Can Online Students be Fully Integrated into Residential Courses via Web Conferencing? Lessons Learned from Two Pilot Courses at Columbia University
Concurrent Session 10
When online students attend on-campus classes via web conferencing, can they be fully integrated into the classroom community? What challenges does offering two modes of attendance introduce, and how might technology and careful course design offer solutions? This session will offer lessons learned from two pilot courses at Columbia University.
Institutions that offer both residential and online programs can allow residential students to enroll in online courses; the logistics are relatively simple. However, allowing online students to enroll in residential courses, without requiring them to travel to campus, is more complicated. While this can expand student choices regarding course topics, instructors, and scheduling, as well as build connections between online and residential students, enabling online students to attend residential classes via web conferencing creates challenges.
In the literature, in addition to the more common phrasing of telepresence or web conferencing to refer to this type of technology-enhanced communication (Tanaka, Nakanishi, & Ishiguro, 2014; Gleason & Greenhow, 2017), this type of course has also been called gxLearning because the classes are geographically extended (Verhaart & Hagen-Hall, 2012; Day & Verhaart, 2015; Day & Verhaart, 2016), hybrid because the classes include a hybrid blend of on-campus and remote students (Henriksen, Mishra, Greenhow, Cain, & Roseth, 2014), and synchromodal because online and residential students share synchronous sessions via different modes of attendance (Cain, Sawaya, & Bell, 2013; Bell, Sawaya, & Cain, 2014; Bell, Cain, Peterson, & Cheng, 2016; Cain & Bell, 2017). During the workshop, the presenters will share their literature review as a resource for participants who would like to learn more about the research in this area.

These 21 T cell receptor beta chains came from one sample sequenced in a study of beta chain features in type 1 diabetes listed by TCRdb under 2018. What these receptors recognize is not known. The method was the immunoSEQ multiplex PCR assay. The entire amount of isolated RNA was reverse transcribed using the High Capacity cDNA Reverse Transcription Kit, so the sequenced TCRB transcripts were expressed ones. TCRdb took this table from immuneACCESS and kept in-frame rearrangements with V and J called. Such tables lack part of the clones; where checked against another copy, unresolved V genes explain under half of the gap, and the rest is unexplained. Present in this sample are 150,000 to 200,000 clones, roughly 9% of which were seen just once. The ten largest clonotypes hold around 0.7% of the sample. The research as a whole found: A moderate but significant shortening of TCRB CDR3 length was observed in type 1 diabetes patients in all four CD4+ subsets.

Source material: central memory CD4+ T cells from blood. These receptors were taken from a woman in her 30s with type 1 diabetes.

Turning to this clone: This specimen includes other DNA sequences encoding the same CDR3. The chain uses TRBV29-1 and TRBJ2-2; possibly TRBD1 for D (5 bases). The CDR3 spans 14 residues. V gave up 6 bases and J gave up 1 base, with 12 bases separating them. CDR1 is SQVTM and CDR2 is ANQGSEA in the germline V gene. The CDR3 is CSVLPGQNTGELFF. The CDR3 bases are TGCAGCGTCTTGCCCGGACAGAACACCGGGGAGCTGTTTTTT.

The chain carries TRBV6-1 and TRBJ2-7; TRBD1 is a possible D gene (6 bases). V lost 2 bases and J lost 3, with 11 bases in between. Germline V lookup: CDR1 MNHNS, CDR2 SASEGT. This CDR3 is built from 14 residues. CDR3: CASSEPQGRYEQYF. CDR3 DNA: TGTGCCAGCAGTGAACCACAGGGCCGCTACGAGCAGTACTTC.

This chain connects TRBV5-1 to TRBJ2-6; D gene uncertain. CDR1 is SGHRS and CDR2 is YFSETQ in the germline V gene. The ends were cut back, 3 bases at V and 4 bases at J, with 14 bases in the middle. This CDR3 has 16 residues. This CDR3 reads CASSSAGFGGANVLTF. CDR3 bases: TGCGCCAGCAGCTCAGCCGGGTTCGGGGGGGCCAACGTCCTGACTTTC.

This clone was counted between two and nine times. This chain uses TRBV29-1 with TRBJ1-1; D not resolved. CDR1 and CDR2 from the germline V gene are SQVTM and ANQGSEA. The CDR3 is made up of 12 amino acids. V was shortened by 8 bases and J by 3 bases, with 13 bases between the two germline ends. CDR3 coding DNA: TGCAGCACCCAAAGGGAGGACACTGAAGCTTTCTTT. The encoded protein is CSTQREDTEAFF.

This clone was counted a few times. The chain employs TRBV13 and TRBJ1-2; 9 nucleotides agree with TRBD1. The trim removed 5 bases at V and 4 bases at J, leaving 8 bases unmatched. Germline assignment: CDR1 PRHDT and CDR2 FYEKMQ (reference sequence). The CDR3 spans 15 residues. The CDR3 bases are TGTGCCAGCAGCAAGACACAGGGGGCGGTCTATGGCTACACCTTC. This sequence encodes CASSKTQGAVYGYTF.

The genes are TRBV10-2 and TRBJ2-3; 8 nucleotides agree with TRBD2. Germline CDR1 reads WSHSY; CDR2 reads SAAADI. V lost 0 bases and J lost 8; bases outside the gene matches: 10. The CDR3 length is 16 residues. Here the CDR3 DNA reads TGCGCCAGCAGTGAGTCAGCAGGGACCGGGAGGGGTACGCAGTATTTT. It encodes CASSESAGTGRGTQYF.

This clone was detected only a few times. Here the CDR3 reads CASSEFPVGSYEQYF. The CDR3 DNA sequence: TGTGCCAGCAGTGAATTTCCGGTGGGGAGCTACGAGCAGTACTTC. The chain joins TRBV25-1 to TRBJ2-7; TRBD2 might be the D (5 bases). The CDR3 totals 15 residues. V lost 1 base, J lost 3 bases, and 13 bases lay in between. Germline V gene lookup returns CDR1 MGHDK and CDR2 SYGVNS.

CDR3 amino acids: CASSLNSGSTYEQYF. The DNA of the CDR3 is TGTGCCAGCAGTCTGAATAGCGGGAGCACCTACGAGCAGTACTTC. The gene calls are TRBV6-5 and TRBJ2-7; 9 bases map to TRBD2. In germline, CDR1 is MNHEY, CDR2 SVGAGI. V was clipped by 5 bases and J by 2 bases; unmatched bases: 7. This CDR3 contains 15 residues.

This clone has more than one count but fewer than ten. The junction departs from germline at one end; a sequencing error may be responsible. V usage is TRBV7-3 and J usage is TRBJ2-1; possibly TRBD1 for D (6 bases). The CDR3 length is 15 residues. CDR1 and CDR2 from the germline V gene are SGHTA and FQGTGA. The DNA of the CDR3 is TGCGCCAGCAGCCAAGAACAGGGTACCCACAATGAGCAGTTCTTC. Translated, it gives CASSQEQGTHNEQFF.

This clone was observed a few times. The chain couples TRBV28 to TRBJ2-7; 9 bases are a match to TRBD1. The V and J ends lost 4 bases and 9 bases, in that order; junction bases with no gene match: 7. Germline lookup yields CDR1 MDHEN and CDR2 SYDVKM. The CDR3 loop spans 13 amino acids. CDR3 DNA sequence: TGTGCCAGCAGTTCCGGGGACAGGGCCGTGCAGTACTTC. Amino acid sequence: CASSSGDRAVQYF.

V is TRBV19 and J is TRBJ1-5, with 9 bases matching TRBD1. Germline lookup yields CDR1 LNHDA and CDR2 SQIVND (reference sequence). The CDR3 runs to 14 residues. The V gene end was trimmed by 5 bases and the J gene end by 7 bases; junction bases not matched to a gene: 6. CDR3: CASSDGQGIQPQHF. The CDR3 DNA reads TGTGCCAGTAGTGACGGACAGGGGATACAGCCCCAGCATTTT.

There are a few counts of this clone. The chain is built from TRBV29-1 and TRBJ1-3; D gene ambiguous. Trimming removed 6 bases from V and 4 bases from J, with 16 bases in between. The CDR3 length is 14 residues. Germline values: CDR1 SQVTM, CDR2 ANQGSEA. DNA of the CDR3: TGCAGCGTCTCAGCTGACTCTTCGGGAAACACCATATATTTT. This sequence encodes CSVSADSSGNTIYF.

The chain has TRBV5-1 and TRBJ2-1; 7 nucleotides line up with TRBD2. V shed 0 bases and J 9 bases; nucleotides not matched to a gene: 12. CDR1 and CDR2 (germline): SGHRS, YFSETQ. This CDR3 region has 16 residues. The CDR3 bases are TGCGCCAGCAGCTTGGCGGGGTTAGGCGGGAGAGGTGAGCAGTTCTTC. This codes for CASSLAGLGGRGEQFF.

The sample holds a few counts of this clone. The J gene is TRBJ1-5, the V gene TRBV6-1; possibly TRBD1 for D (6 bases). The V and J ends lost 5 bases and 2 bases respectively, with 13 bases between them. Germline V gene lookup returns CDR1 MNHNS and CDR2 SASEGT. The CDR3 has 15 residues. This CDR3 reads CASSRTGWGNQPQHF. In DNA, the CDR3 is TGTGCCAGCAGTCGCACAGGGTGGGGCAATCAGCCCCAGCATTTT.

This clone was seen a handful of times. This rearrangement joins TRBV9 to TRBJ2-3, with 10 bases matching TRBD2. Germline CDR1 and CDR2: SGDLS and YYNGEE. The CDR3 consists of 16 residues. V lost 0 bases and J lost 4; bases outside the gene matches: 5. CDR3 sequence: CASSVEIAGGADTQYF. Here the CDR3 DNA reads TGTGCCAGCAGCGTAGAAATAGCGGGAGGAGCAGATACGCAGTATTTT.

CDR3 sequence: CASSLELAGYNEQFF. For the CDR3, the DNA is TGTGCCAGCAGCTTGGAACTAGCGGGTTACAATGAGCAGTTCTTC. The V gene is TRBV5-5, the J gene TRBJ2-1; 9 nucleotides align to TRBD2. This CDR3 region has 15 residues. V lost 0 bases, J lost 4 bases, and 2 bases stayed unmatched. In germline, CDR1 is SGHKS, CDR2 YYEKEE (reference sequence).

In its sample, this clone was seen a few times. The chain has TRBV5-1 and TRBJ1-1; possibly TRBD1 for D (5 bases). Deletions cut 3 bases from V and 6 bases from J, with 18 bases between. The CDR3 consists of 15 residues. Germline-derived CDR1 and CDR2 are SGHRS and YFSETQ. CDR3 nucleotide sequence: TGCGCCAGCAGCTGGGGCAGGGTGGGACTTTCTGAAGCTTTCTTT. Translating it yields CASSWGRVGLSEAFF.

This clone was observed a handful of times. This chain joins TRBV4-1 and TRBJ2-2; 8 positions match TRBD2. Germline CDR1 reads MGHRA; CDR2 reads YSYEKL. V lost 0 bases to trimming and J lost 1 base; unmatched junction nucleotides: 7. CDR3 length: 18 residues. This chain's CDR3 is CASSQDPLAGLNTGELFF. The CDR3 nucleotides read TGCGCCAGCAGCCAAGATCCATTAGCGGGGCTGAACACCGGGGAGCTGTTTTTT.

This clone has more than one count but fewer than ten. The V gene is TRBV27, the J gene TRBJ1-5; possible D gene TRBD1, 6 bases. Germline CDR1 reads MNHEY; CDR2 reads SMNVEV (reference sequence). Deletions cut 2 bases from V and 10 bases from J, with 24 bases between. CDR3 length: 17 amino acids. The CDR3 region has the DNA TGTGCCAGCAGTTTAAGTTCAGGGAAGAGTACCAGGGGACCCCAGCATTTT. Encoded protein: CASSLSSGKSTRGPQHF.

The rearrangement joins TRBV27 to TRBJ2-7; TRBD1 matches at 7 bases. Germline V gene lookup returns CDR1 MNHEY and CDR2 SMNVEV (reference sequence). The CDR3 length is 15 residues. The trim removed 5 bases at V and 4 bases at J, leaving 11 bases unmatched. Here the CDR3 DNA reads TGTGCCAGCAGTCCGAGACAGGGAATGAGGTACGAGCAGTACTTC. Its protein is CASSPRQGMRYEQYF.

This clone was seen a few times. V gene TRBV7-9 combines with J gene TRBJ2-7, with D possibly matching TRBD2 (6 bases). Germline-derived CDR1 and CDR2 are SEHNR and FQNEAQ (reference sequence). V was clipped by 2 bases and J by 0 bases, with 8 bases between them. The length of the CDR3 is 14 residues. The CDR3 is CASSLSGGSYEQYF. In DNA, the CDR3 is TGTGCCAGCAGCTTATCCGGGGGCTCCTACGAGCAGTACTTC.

The bulk of the workshop will focus on sharing lessons learned from planning and teaching two Spring 2018 pilot seminar courses at Columbia University in which online social work students joined residential courses via Zoom web conferencing. The presenters will cover challenges and opportunities when planning residential courses that integrate both online and on-campus students, including: